Recently, a considerable amount of interest was generated when it was revealed that musician, and sometimes piano-battler Andrew W.K. was being ‘groomed’ as U.S. Ambassador to Bahrain.
I’m just blown away. After a year of planning, the US State Dept. just canceled my Middle East trip because I’m too party.
— ANDREW WK (@AndrewWK) November 26, 2012
Unfortunately, the appointment fell through, but Andrew W.K. vows to visit Bahrain regardless. Being officially appointed to a country is obviously an honour, but becoming an ‘unofficial’ ambassador takes much more time and effort, and may ultimately prove to be even more rewarding.
From time-to-time, Gonzales brings up the notion of Canadian ‘identity’, or (more accurately) the lack of one. As a relatively young and diverse country, Canada has not had the centuries of history and evolution afforded by many European and Asian countries. Nor has it had the American ‘melting pot’ mantra applied to its immigrants and citizens. As such, Canadians as unsure as to exactly what makes them ‘Canadian’. When asked, many Canadians generally make reference to a feeling of ‘survival’. Although there is an aspect of physical ‘survival’ in a harsh climate, most Canadians now live fairly comfortable lives. The ‘survival’ most are referring to is the ability to maintain Canadian language, religion, and culture in light of global influences. Many residents of Canada are recent immigrants, who brought and maintained their own identity and culture, which Canada constitutionally protects and celebrates. In a large and diverse country (culturally and geographically), Canadians sometimes feel like strangers in a foreign land. As a virtuoso with a penchant for classical melody and structure, Gonzales must have felt like a musical foreigner as well, especially given Canadian’s continued fixation on guitar-oriented alternate rock. Gonzales said that his early influences included his old-world « Wagner-loving » grandfather, and the new-world instantly-digestible music found on MTV (or MuchMusic in Canada). These were overt influences, but there may have been other, more subtle influences at work over time.
Gonzales was born in what could be considered the ‘heart’ of Canadian identity: Montreal. Half European, half North American, a mixture of French and English, with equal parts art and commercialism, there couldn’t possibly have been a better location to give birth to an entertainer whose eventual quest would be to meld the old and new worlds of music. Montreal epitomizes the unique relationship between English and French in Canada, which is seen as one of the tenements of Canadian identity. All Canadians are reminded of this each time they pick up a product, which must by law be in French and English. The languages influence each other and penetrate the Canadian psyche at levels that even Canadians don’t fully understand or comprehend. In a sense, the melding of languages, combined with the unique culture of its immigrants, is what prevents Canada from completely losing its identity, and is cited as a key discriminant between Canadians and Americans. In the same manner, Gonzales’ meld of old and new is a way to save the old by combining with the new; Gonzales has his own multilingual ‘product labels’. While the original Solo Piano was primarily rooted in French (France French, as opposed to Canadian French) with western influences, Solo Piano II is more complex and shines with a broad spectrum of colours. From ancient beats, to classical composition, from vaudeville to the synth-driven pop of today. All originating from one man on a single instrument. Gonzales mentions that many of the songs originated from playful sequences during the mandatory warm-ups that a pianist must endure when faced with a foreign piano each night. Retained melodies are worthy of further exploration; others are forgotten over time.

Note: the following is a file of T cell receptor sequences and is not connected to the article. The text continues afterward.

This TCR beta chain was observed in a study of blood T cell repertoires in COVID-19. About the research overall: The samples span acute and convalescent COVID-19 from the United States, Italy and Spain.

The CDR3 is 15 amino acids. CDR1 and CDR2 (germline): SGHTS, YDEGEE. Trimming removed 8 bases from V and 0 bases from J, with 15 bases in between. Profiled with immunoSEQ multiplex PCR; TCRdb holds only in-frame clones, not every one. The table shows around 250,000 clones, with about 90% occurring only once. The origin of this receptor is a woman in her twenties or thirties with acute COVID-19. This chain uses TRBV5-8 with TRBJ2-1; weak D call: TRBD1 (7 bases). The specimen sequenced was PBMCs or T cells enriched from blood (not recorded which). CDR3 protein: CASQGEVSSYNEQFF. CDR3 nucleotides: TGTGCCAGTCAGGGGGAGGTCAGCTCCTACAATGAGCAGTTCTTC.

Where do the melodies stem from? For Gonzales, they may form partially from the mathematical relationship between notes and chords, and partially from the emotional impact of certain harmonic sequences from studies and experience. It is only a guess as to how much his subconscious influences the musical output of his « noodling”. It’s possible that Gonzales absorbed Canadian identity in his youth and is now creating music that contains a truly Canadian experience. The huge gaps between cities, the ruggedness, big skies, the warmth of a campfire, the multicultural and multilingual core of Canadian identity, and the sense of humour and self-deprecation one tends to pick up as a protection mechanism living next to the most powerful country in the world. By leaving Canada, Gonzales could share his Canadian experience with the world through his music, teachings, and humour.
The core of Canadian exports are its abundant natural resources; which are invariably turned into products in other countries, then distributed throughout the globe. In a strange parallel, Canadians who leave Canada tend to follow the same path; the lack of an identifiable Canadian identity gives Canadians the ability to quickly adapt and be shaped by other countries and cultures, while still retaining Canadian values at the their core. It is an unfortunate but necessary fact that Gonzales had to leave Canada in order to be reshaped and influenced by European history and culture, but in the end, the global, multicultural, and multilingual ”man of his time” represents an ambassador for Canadian identity, values, and not just surviving, but excelling against a host of odds.